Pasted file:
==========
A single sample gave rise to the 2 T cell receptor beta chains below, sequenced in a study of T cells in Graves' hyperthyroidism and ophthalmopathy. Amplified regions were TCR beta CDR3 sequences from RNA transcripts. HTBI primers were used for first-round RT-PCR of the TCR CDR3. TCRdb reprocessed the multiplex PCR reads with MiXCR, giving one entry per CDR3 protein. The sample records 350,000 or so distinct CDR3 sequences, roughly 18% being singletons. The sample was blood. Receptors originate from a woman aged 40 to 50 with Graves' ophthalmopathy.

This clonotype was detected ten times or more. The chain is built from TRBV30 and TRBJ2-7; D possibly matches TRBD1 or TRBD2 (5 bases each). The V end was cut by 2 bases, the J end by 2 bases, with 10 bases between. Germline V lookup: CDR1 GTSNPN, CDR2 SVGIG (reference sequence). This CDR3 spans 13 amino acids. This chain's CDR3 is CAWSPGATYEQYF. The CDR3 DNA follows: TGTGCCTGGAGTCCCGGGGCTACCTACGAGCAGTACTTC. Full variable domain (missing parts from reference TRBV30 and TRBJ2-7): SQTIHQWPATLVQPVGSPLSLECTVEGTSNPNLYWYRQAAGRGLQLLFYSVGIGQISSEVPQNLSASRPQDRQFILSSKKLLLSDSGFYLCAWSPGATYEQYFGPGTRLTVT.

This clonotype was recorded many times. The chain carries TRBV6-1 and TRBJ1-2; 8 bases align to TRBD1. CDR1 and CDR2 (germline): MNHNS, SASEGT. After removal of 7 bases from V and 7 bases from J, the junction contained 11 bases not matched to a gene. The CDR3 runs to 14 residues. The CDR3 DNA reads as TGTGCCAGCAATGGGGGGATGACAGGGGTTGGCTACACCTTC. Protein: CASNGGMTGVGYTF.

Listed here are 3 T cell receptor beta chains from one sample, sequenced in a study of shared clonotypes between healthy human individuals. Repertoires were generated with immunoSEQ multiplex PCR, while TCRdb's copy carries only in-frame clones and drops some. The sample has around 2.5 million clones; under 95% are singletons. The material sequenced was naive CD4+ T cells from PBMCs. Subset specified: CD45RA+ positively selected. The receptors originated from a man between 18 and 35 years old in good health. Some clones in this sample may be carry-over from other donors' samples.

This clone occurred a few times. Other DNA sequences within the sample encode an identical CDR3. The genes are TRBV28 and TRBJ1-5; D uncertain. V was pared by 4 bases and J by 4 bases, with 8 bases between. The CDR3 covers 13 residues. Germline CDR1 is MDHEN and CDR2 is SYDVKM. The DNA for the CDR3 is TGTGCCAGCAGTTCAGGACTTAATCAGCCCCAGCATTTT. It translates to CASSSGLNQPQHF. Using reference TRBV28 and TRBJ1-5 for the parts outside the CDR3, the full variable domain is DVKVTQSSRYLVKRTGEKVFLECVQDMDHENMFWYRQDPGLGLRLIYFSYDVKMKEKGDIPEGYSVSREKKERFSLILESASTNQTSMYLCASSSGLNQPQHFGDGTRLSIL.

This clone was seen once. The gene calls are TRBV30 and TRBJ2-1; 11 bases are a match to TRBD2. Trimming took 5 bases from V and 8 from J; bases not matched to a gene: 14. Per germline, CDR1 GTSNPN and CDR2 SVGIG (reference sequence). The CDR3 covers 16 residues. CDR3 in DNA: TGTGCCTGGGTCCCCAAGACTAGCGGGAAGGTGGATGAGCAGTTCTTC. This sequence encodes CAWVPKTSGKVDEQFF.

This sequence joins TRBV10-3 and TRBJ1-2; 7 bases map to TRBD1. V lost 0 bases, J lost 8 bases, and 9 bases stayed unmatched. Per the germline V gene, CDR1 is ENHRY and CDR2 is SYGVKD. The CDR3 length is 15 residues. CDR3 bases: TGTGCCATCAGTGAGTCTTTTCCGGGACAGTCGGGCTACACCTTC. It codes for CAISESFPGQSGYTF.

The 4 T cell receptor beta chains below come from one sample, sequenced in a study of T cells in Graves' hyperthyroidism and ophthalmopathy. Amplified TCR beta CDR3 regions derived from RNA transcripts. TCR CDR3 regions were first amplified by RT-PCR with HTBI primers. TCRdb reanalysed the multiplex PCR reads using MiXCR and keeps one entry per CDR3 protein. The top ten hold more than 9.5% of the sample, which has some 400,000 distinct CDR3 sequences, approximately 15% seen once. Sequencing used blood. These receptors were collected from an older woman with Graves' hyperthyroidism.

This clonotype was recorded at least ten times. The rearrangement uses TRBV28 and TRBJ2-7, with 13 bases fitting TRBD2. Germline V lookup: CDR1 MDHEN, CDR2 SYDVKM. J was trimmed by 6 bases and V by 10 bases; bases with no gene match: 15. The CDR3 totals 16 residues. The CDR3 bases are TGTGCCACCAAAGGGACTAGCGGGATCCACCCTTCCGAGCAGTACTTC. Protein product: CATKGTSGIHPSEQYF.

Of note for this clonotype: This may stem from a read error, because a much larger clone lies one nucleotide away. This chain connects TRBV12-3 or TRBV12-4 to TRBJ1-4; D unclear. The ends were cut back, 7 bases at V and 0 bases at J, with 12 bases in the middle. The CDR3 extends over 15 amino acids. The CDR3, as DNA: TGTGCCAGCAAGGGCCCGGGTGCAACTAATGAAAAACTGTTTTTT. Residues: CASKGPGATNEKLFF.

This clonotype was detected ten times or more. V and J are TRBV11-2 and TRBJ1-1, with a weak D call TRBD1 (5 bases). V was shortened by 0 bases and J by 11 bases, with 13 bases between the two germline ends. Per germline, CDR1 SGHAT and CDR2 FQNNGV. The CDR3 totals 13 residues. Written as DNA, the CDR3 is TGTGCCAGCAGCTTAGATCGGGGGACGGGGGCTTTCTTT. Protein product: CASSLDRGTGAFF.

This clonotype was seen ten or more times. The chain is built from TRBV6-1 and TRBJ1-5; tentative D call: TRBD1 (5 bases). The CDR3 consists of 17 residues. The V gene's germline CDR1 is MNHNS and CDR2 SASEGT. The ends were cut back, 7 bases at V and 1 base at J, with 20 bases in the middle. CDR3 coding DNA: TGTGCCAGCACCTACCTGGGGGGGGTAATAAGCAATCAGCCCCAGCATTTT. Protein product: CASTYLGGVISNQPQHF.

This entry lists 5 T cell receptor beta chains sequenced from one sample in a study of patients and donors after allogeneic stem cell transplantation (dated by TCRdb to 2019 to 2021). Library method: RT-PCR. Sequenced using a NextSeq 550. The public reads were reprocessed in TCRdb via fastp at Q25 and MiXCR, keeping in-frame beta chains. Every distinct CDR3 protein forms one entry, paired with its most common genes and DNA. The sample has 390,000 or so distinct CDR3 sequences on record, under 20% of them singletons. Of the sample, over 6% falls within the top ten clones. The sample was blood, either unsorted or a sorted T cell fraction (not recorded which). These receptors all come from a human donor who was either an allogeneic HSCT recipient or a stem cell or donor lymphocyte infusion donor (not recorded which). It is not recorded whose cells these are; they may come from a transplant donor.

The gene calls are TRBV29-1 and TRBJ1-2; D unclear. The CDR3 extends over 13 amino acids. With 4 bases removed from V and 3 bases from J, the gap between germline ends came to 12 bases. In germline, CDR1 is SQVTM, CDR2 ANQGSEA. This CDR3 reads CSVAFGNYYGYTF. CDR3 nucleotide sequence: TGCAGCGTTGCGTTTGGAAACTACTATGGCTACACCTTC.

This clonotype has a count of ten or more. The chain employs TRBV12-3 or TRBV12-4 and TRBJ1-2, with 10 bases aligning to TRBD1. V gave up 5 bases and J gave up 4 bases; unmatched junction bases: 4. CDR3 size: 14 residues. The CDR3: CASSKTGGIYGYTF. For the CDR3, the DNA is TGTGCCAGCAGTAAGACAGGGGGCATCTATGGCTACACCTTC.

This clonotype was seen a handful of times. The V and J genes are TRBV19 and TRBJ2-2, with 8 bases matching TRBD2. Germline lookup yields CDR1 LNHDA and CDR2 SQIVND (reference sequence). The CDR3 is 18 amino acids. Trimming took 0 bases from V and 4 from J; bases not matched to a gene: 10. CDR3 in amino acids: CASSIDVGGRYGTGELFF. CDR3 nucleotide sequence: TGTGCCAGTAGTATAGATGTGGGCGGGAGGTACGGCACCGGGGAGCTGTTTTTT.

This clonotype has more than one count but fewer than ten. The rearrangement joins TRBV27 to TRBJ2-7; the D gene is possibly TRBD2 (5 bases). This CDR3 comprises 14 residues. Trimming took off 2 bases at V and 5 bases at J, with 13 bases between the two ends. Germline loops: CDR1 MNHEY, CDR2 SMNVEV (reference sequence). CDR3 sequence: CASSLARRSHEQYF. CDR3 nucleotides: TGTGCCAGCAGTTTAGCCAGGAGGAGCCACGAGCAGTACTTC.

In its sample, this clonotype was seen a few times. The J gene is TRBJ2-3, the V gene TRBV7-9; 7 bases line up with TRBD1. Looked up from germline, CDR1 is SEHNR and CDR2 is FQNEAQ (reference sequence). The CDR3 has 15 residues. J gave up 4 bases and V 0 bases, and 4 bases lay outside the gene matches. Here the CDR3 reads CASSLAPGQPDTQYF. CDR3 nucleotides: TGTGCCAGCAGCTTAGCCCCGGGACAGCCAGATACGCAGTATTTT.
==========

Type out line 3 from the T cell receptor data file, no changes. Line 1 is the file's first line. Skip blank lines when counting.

This clonotype was recorded many times. The chain carries TRBV6-1 and TRBJ1-2; 8 bases align to TRBD1. CDR1 and CDR2 (germline): MNHNS, SASEGT. After removal of 7 bases from V and 7 bases from J, the junction contained 11 bases not matched to a gene. The CDR3 runs to 14 residues. The CDR3 DNA reads as TGTGCCAGCAATGGGGGGATGACAGGGGTTGGCTACACCTTC. Protein: CASNGGMTGVGYTF.